Incarceration nation: a conversation with Piper Kerman [AUDIO]

Incarceration nation: a conversation with Piper Kerman [AUDIO]

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Abigail Fallon Staff Reporter
September 9, 2014; 3:55 p.m.

Most people know Piper Kerman’s story via “Orange is the New Black,” a memoir turned Netflix original series that describes the 13 months she spent in a federal prison for her minor role in a drug ring. Few are as familiar with Kerman’s work being a tireless advocate for prisoners’ rights, particularly those of female prisoners.

Regarding criminal justice reform, a general lack of sympathy exists for, well, criminals. In a recent interview with The Legacy, Kerman said, “There are some fundamental things which are true for most women who end up behind bars… a high degree of mental illness… substance abuse… experience of trauma…. All those things are kind of relevant to how folks are and what issues they struggle with while they’re locked up.

“I think the thing that is really true is that a first person narrative helps us understand what an experience might be like.”
As for the experience on the other side of the fence, women are more likely to be assaulted by prison staff than by other inmates.

Kerman said, “In every single women’s prison and jail there are instances of sexual exploitation and abuse, and in some facilities that problem is not just sort of individual, like bad apples, but a very systemic problem.”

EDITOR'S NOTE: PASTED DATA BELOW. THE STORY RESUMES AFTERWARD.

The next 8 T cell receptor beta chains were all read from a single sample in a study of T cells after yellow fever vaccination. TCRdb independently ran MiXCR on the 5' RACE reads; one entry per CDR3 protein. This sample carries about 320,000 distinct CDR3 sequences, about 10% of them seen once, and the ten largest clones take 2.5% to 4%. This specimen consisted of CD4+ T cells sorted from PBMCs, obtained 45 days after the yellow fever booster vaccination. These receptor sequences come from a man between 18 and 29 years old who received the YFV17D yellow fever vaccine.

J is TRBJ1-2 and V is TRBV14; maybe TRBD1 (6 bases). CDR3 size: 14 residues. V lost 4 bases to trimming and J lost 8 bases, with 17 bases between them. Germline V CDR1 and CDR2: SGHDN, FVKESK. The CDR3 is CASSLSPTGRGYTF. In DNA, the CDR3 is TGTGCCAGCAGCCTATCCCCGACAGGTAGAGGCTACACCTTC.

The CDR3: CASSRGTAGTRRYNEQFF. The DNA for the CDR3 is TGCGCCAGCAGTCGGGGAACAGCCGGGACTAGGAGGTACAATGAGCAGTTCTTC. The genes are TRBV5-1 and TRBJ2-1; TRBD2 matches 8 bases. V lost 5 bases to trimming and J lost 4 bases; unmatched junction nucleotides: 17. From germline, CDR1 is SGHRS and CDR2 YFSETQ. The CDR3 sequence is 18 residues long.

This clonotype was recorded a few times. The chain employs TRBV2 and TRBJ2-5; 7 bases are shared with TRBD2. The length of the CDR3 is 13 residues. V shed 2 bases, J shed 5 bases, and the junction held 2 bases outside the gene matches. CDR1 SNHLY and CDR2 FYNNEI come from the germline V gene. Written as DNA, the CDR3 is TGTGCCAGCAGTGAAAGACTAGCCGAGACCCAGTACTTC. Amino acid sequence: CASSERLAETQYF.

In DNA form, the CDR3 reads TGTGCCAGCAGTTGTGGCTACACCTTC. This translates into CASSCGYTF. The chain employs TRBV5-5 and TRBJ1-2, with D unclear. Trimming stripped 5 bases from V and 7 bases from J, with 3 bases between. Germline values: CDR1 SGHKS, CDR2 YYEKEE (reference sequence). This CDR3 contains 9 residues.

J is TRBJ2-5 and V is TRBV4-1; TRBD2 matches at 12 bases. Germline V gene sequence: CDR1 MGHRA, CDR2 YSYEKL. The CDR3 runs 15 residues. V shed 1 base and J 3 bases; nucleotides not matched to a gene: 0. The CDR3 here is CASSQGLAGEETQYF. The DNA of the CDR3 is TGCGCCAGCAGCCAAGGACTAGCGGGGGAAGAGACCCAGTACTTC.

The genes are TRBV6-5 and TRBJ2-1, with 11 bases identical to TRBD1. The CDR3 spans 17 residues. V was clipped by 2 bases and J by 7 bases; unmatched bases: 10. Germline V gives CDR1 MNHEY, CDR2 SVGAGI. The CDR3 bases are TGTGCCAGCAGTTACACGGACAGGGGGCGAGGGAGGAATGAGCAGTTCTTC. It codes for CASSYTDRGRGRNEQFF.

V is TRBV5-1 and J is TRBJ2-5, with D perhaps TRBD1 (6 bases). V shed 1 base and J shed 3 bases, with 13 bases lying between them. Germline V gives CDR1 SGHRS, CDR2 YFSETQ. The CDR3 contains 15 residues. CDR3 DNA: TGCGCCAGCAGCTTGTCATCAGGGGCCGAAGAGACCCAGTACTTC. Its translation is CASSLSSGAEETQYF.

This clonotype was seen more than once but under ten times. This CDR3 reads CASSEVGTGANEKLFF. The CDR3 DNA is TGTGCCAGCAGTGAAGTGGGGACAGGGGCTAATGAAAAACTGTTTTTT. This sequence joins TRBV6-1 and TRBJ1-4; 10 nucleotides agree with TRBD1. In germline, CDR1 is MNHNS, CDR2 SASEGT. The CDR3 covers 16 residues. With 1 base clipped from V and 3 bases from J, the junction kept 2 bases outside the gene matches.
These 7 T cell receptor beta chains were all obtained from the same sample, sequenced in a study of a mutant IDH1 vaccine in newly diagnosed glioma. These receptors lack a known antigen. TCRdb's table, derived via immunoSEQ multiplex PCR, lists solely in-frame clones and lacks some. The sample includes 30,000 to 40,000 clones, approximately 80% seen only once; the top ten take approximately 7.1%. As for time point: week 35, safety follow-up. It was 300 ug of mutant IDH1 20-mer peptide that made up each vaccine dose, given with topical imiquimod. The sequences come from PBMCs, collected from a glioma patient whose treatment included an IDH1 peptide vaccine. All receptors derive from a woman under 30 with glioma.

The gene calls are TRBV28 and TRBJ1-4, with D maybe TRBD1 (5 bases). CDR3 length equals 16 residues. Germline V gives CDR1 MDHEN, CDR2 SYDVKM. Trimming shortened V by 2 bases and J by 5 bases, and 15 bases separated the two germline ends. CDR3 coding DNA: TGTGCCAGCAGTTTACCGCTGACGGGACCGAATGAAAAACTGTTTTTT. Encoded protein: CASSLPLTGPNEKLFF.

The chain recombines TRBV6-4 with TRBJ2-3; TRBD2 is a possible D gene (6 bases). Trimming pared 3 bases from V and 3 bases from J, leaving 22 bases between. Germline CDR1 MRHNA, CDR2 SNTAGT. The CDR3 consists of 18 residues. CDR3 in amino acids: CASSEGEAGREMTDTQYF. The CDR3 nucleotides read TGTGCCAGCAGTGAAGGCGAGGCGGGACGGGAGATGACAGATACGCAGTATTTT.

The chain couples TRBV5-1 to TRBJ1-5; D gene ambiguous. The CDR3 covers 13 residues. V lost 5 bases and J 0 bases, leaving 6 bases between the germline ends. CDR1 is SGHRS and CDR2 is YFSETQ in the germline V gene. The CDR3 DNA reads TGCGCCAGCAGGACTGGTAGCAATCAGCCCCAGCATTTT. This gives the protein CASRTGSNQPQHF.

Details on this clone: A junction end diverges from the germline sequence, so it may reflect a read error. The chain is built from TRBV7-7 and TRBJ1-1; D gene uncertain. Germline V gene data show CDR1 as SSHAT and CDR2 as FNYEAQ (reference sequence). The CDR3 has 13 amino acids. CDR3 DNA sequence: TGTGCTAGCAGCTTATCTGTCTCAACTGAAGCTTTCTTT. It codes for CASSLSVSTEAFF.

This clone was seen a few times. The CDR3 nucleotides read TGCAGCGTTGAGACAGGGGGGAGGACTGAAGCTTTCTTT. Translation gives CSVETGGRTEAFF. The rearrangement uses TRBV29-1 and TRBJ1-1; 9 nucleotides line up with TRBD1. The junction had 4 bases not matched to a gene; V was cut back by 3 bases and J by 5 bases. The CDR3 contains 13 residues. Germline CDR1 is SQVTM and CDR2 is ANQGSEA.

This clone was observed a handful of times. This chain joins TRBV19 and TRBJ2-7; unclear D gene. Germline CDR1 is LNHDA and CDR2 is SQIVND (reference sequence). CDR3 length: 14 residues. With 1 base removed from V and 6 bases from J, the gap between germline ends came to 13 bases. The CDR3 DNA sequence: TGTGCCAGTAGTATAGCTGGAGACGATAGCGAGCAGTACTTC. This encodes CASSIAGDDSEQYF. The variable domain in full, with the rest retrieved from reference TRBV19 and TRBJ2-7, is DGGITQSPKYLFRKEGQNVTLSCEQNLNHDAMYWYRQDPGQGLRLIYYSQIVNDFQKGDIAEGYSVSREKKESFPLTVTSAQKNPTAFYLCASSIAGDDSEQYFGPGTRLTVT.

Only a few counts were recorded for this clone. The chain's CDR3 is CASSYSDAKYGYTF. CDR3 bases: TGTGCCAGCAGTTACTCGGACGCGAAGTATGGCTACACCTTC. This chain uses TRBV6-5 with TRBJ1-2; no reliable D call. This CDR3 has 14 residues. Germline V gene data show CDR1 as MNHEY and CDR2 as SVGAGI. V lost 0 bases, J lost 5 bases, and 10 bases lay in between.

She suggests that both having an equal amount of male and female guards in both men’s and women’s prisons would be a step in the right direction. In addition, Kerman said that, “Generally, one of the most important things that all prisons and jails can do is establish a way for a prisoner to get justice and protection that does not inherently depend on the power structure, the command structure, within the prison.”

She compares this with rape in the military, an issue that has generated much attention in the media recently.
To compound the issue, Kerman addresses the estimated 80,000 inmates who are being held in solitary confinement right now.

Another really significant factor with women in solitary confinement is prisons’ use of solitary confinement to punish or to threaten women who might otherwise report things like sexual abuse by staff. That has been a very consistent phenomenon in many prisons and jails…”

Whether corrections officers have good reason for putting people in solitary or not, Kerman says that it only takes 10 days for isolation to cause mental, emotional, and physical deterioration in a healthy inmate. This extreme measure can be even more damaging to a patient who has a history of mental illness, as many do.

Is it possible that we simply put too many people away?

The rate of incarceration for women has increased in this country by 800 percent over the last three decades, which is a staggering increase, and that is not because there is a crime raise among women, but rather because we started putting people in prison in this country who we never put in prison before”